"I see a progression," Jackson said. "I see a guy who's trying to be a quarterback, who's seeing the passes he needs to make. And then when a play breaks down ... you see the same old Michael Vick."

        To think of another level is saying a lot about Vick, who, as the Falcons' media guide puts it, possesses "rare athletic abilities not before seen at the quarterback
        -09-19-2004, 03:38 AM
      • txramsfan
        5 Falcons fined for supporting Vick
        by txramsfan

        5 Falcons fined for displaying Michael Vick messages

        December 18, 2007

        NEW YORK (AP) -- Roddy White and four other Atlanta Falcons were fined by the NFL for violating uniform regulations with tributes to Michael Vick during last week's Monday night game.

        Vick, Atlanta's suspended Pro Bowl quarterback, was sentenced to 23 months in prison on federal dogfighting charges the morning of Dec. 10. The Falcons played at home against New Orleans that night.

        After scoring a touchdown, White displayed a "Free Mike Vick" T-shirt under his jersey.

        He, along with tight end Alge Crumpler and cornerbacks DeAngelo Hall and Chris Houston, were fined $10,000 each. Crumpler, Hall and Houston all wore black eye strips with written tributes to Vick, which the league called "displaying an unauthorized personal message."

        Wide receiver Joe Horn was fined $7,500 for pulling up White's jersey to show the black T-shirt with handwritten white lettering. The fines were confirmed Tuesday by NFL spokesman Randall Liu.

        Hall also had a poster of Vick on the field during pre-game introductions.

        The Falcons lost the game 34-14.
        -12-18-2007, 01:12 PM
      • RamsFan16
        Falcons | Team will not pursue Ma. Vick
        by RamsFan16
        Falcons | Team will not pursue Ma. Vick
        Sat, 25 Feb 2006 20:35:03 -0800

        Steve Wyche, of the Atlanta Journal-Constitution, reports the Atlanta Falcons will not pursue Virginia Tech QB Marcus Vick in the NFL Draft. Falcons general manager Rich McKay said the team does not plan to interview any quarterbacks.
        -02-25-2006, 08:57 PM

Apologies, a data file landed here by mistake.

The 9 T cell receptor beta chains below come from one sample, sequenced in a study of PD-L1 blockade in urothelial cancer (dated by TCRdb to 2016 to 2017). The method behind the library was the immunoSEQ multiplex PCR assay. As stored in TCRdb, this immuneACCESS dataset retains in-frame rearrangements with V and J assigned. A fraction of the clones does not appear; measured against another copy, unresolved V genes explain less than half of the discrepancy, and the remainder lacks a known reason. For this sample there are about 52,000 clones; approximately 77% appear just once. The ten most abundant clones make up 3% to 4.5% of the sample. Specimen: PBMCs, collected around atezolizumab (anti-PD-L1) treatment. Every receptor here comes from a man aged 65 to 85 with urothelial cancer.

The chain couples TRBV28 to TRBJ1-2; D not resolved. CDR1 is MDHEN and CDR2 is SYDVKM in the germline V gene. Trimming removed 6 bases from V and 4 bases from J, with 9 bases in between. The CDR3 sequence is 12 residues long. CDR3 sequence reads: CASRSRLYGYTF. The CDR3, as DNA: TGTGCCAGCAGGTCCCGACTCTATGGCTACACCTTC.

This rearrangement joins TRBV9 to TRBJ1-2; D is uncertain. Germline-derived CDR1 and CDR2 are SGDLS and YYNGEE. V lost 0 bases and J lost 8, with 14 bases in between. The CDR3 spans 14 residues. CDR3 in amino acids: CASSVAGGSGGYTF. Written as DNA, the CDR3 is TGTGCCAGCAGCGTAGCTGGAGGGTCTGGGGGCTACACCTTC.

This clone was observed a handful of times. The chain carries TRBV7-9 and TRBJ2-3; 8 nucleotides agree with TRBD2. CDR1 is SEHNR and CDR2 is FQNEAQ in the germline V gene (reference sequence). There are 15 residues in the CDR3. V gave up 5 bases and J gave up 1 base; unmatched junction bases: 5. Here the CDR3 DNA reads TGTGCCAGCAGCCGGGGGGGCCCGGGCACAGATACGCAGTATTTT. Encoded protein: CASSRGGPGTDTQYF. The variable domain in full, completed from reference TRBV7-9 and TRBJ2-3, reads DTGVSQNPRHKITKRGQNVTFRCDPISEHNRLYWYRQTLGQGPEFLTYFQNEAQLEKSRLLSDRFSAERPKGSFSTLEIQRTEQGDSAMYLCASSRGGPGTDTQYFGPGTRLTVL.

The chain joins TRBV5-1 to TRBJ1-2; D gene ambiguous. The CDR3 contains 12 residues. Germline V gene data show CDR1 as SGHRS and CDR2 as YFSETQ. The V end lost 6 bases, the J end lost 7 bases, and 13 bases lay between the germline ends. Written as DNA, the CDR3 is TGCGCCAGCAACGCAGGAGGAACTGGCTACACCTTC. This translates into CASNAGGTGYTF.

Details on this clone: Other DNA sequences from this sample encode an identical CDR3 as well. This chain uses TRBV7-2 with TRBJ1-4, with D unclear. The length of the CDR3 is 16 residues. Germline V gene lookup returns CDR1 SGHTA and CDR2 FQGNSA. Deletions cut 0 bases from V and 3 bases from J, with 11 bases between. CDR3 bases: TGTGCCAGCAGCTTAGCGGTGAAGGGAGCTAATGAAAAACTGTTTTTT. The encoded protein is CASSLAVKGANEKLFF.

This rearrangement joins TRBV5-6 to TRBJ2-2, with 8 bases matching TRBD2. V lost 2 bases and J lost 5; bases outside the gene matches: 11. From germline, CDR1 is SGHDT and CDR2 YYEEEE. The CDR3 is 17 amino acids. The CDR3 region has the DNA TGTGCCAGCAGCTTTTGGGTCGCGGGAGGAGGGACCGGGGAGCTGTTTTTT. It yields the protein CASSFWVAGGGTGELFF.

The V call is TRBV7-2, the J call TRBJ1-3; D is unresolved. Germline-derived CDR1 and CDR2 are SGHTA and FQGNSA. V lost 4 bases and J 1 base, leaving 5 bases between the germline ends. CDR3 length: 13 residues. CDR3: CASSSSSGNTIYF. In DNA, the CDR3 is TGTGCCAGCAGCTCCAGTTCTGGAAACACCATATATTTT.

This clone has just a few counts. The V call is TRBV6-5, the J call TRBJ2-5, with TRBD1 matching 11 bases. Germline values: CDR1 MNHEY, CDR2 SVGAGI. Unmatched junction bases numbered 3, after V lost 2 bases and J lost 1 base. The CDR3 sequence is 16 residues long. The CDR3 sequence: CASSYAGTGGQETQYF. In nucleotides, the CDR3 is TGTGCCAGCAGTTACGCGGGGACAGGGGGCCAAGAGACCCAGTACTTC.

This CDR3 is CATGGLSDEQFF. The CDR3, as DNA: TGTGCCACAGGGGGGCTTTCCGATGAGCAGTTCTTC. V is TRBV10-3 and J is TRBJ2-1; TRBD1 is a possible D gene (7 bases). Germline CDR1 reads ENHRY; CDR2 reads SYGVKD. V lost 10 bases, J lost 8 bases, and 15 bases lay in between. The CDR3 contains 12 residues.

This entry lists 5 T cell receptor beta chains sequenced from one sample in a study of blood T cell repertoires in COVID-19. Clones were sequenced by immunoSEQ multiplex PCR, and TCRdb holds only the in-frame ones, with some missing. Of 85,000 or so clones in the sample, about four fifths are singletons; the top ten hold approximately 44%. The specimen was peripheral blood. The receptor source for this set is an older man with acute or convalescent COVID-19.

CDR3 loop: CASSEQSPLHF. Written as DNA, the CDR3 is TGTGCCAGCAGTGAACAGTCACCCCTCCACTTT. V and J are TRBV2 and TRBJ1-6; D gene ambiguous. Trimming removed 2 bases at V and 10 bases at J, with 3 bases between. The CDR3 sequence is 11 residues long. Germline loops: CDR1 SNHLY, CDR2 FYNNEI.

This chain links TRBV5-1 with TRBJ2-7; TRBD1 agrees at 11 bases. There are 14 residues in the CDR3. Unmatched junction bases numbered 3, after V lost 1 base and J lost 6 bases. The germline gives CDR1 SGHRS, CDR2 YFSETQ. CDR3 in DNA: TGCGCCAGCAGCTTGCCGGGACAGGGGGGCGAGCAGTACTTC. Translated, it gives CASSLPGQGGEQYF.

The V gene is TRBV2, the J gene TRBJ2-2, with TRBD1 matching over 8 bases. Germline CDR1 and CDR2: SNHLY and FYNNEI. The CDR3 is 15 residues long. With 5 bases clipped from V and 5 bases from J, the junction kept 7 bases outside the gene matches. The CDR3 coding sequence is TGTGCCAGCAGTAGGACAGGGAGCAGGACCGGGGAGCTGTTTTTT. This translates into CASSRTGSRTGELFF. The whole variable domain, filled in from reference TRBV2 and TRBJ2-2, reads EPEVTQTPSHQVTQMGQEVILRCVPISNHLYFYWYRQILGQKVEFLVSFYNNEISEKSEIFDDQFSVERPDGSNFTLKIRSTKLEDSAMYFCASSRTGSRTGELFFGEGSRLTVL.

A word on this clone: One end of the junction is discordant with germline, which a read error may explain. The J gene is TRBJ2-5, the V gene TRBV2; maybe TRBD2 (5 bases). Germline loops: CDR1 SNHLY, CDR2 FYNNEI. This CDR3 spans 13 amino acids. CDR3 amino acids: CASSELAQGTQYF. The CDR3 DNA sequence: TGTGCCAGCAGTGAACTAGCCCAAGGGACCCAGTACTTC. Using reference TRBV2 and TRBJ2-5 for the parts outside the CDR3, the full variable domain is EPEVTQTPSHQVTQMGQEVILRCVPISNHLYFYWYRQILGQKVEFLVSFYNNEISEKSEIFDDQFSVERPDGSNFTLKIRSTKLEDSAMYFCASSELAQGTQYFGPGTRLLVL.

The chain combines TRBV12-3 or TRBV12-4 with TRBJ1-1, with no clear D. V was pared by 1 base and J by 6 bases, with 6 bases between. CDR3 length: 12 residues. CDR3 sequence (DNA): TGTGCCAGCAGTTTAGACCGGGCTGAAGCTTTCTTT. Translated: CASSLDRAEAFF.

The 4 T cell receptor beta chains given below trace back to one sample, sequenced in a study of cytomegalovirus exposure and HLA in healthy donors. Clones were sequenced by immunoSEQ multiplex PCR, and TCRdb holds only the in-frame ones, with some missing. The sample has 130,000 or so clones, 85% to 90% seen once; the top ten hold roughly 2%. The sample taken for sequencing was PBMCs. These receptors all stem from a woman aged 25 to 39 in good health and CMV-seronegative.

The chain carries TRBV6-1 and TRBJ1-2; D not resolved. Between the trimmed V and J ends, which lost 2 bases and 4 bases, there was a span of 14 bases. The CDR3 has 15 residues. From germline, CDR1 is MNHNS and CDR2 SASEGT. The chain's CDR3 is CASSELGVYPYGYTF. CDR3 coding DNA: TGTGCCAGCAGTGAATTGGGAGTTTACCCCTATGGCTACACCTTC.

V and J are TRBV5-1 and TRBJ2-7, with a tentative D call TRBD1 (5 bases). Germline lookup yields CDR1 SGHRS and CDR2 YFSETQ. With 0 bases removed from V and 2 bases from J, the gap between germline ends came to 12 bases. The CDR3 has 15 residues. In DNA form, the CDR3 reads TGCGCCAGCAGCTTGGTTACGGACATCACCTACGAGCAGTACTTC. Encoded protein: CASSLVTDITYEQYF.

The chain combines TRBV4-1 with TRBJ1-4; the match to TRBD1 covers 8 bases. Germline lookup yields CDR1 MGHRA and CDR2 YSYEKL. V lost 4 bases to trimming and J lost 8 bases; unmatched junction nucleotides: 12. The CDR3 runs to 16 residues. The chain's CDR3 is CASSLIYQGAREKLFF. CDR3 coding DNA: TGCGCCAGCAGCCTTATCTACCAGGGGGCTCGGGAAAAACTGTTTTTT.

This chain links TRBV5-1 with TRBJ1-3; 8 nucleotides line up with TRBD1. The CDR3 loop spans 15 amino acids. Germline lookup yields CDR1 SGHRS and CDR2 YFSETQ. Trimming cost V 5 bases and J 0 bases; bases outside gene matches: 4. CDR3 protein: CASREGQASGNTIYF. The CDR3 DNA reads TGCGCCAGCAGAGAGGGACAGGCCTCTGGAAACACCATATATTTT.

• ramsbruce
        Vick Pleads Not Guilty
        by ramsbruce
        Falcons star QB scheduled for late November trial
        Thursday July 26, 2007 4:15PM

        RICHMOND, Va. (AP) -- Michael Vick pleaded not guilty Thursday to federal dogfighting allegations and was released without bond until a Nov. 26 trial.

        The Atlanta Falcons quarterback and three others entered their pleas in U.S. District Court to charges involving competitive dogfighting, procuring and training pit bulls for fighting, and conducting the enterprise across state lines. Federal prosecutors allege the operation -- known as Bad Newz Kennels -- operated on Vick's property in Surry County.

        U.S. Magistrate Dennis W. Dohnal, in releasing the defendants without bond, said the judicial system is grounded on the principle that a defendant is innocent until proven guilty "no matter how heinous the allegations may be."

        Among the conditions set for all the defendants is that they surrender their passports, that they not travel outside their immediate area without court approval, and that they do not sell or possess any canine.

        In addition, Vick was ordered to surrender any animal breeder or kennel license.

        Vick arrived at the courthouse at 3 p.m. in a black sport utility vehicle and was booed by a crowd of hundreds as he emerged.

        Vick, in a dark suit and blue shirt, looked straight ahead as he walked up the ramp to the courthouse and did not respond to reporters.